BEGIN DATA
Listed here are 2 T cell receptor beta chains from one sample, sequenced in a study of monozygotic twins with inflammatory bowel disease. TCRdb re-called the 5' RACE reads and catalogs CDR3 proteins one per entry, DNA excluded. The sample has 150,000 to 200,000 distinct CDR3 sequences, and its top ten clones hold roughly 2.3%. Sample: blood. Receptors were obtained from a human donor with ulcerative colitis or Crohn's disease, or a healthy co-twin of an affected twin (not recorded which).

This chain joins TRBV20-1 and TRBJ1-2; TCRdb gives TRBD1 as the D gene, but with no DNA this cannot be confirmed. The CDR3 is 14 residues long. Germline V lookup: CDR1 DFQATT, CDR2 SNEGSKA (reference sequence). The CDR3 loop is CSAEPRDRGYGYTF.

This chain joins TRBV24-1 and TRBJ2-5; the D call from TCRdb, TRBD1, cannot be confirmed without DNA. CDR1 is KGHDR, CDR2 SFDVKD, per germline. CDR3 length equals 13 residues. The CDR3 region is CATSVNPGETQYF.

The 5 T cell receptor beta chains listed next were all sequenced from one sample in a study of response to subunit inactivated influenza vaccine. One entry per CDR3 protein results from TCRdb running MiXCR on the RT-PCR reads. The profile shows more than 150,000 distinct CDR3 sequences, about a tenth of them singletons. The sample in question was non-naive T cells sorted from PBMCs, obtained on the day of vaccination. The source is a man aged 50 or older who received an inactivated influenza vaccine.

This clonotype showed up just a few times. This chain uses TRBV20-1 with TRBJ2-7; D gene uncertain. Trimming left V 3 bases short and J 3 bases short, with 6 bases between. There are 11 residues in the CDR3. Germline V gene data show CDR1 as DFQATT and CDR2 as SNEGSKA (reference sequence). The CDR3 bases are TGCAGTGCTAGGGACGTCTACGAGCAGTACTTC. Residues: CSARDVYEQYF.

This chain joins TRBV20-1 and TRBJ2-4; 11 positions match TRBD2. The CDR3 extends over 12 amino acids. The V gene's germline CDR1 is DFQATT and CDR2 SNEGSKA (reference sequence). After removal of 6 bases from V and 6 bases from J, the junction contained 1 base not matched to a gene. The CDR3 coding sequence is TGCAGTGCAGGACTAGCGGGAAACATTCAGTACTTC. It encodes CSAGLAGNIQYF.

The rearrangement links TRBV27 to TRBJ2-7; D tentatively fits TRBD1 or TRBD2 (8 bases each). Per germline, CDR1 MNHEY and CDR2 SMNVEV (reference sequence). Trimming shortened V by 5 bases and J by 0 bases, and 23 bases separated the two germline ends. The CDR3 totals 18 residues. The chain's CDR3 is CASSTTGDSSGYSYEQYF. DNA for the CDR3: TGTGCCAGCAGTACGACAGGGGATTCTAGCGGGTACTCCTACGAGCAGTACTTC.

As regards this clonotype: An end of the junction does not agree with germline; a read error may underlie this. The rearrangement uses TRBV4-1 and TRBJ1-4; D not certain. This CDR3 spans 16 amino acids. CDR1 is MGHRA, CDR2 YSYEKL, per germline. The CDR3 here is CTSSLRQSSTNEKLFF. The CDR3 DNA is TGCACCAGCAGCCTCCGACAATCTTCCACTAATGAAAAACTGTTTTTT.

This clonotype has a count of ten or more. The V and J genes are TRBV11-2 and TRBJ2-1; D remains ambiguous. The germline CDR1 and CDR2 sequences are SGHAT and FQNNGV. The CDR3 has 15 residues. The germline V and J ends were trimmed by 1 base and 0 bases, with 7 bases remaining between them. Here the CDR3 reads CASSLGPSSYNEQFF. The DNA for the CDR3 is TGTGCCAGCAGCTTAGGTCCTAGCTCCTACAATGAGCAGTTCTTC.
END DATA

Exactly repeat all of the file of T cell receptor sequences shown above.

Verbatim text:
Listed here are 2 T cell receptor beta chains from one sample, sequenced in a study of monozygotic twins with inflammatory bowel disease. TCRdb re-called the 5' RACE reads and catalogs CDR3 proteins one per entry, DNA excluded. The sample has 150,000 to 200,000 distinct CDR3 sequences, and its top ten clones hold roughly 2.3%. Sample: blood. Receptors were obtained from a human donor with ulcerative colitis or Crohn's disease, or a healthy co-twin of an affected twin (not recorded which).

This chain joins TRBV20-1 and TRBJ1-2; TCRdb gives TRBD1 as the D gene, but with no DNA this cannot be confirmed. The CDR3 is 14 residues long. Germline V lookup: CDR1 DFQATT, CDR2 SNEGSKA (reference sequence). The CDR3 loop is CSAEPRDRGYGYTF.

This chain joins TRBV24-1 and TRBJ2-5; the D call from TCRdb, TRBD1, cannot be confirmed without DNA. CDR1 is KGHDR, CDR2 SFDVKD, per germline. CDR3 length equals 13 residues. The CDR3 region is CATSVNPGETQYF.

The 5 T cell receptor beta chains listed next were all sequenced from one sample in a study of response to subunit inactivated influenza vaccine. One entry per CDR3 protein results from TCRdb running MiXCR on the RT-PCR reads. The profile shows more than 150,000 distinct CDR3 sequences, about a tenth of them singletons. The sample in question was non-naive T cells sorted from PBMCs, obtained on the day of vaccination. The source is a man aged 50 or older who received an inactivated influenza vaccine.

This clonotype showed up just a few times. This chain uses TRBV20-1 with TRBJ2-7; D gene uncertain. Trimming left V 3 bases short and J 3 bases short, with 6 bases between. There are 11 residues in the CDR3. Germline V gene data show CDR1 as DFQATT and CDR2 as SNEGSKA (reference sequence). The CDR3 bases are TGCAGTGCTAGGGACGTCTACGAGCAGTACTTC. Residues: CSARDVYEQYF.

This chain joins TRBV20-1 and TRBJ2-4; 11 positions match TRBD2. The CDR3 extends over 12 amino acids. The V gene's germline CDR1 is DFQATT and CDR2 SNEGSKA (reference sequence). After removal of 6 bases from V and 6 bases from J, the junction contained 1 base not matched to a gene. The CDR3 coding sequence is TGCAGTGCAGGACTAGCGGGAAACATTCAGTACTTC. It encodes CSAGLAGNIQYF.

The rearrangement links TRBV27 to TRBJ2-7; D tentatively fits TRBD1 or TRBD2 (8 bases each). Per germline, CDR1 MNHEY and CDR2 SMNVEV (reference sequence). Trimming shortened V by 5 bases and J by 0 bases, and 23 bases separated the two germline ends. The CDR3 totals 18 residues. The chain's CDR3 is CASSTTGDSSGYSYEQYF. DNA for the CDR3: TGTGCCAGCAGTACGACAGGGGATTCTAGCGGGTACTCCTACGAGCAGTACTTC.

As regards this clonotype: An end of the junction does not agree with germline; a read error may underlie this. The rearrangement uses TRBV4-1 and TRBJ1-4; D not certain. This CDR3 spans 16 amino acids. CDR1 is MGHRA, CDR2 YSYEKL, per germline. The CDR3 here is CTSSLRQSSTNEKLFF. The CDR3 DNA is TGCACCAGCAGCCTCCGACAATCTTCCACTAATGAAAAACTGTTTTTT.

This clonotype has a count of ten or more. The V and J genes are TRBV11-2 and TRBJ2-1; D remains ambiguous. The germline CDR1 and CDR2 sequences are SGHAT and FQNNGV. The CDR3 has 15 residues. The germline V and J ends were trimmed by 1 base and 0 bases, with 7 bases remaining between them. Here the CDR3 reads CASSLGPSSYNEQFF. The DNA for the CDR3 is TGTGCCAGCAGCTTAGGTCCTAGCTCCTACAATGAGCAGTTCTTC.